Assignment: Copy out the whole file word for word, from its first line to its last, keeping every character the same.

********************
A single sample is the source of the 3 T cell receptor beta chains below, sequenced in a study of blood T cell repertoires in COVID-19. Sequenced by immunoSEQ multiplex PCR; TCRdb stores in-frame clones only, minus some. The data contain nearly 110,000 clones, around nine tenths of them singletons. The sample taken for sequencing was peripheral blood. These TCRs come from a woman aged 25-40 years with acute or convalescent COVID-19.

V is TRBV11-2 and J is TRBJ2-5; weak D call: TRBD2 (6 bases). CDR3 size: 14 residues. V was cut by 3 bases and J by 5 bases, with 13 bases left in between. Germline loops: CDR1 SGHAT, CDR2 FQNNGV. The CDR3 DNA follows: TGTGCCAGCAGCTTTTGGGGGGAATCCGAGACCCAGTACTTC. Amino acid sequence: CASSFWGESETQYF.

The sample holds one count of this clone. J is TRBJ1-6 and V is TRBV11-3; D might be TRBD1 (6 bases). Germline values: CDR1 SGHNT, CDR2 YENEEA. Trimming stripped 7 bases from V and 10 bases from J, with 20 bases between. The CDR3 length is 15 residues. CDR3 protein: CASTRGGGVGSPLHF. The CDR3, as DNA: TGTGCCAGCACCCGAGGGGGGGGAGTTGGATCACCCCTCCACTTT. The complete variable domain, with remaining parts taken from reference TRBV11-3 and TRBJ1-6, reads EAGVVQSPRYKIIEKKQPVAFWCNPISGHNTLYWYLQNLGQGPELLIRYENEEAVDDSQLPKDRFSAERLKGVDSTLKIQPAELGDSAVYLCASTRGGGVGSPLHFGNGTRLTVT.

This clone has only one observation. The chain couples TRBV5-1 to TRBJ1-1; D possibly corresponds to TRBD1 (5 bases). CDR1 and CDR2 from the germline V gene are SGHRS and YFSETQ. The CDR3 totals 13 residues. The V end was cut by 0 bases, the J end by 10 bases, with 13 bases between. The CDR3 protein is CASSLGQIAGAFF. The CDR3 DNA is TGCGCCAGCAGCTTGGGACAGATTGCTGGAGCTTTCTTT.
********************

A single sample is the source of the 3 T cell receptor beta chains below, sequenced in a study of blood T cell repertoires in COVID-19. Sequenced by immunoSEQ multiplex PCR; TCRdb stores in-frame clones only, minus some. The data contain nearly 110,000 clones, around nine tenths of them singletons. The sample taken for sequencing was peripheral blood. These TCRs come from a woman aged 25-40 years with acute or convalescent COVID-19.

V is TRBV11-2 and J is TRBJ2-5; weak D call: TRBD2 (6 bases). CDR3 size: 14 residues. V was cut by 3 bases and J by 5 bases, with 13 bases left in between. Germline loops: CDR1 SGHAT, CDR2 FQNNGV. The CDR3 DNA follows: TGTGCCAGCAGCTTTTGGGGGGAATCCGAGACCCAGTACTTC. Amino acid sequence: CASSFWGESETQYF.

The sample holds one count of this clone. J is TRBJ1-6 and V is TRBV11-3; D might be TRBD1 (6 bases). Germline values: CDR1 SGHNT, CDR2 YENEEA. Trimming stripped 7 bases from V and 10 bases from J, with 20 bases between. The CDR3 length is 15 residues. CDR3 protein: CASTRGGGVGSPLHF. The CDR3, as DNA: TGTGCCAGCACCCGAGGGGGGGGAGTTGGATCACCCCTCCACTTT. The complete variable domain, with remaining parts taken from reference TRBV11-3 and TRBJ1-6, reads EAGVVQSPRYKIIEKKQPVAFWCNPISGHNTLYWYLQNLGQGPELLIRYENEEAVDDSQLPKDRFSAERLKGVDSTLKIQPAELGDSAVYLCASTRGGGVGSPLHFGNGTRLTVT.

This clone has only one observation. The chain couples TRBV5-1 to TRBJ1-1; D possibly corresponds to TRBD1 (5 bases). CDR1 and CDR2 from the germline V gene are SGHRS and YFSETQ. The CDR3 totals 13 residues. The V end was cut by 0 bases, the J end by 10 bases, with 13 bases between. The CDR3 protein is CASSLGQIAGAFF. The CDR3 DNA is TGCGCCAGCAGCTTGGGACAGATTGCTGGAGCTTTCTTT.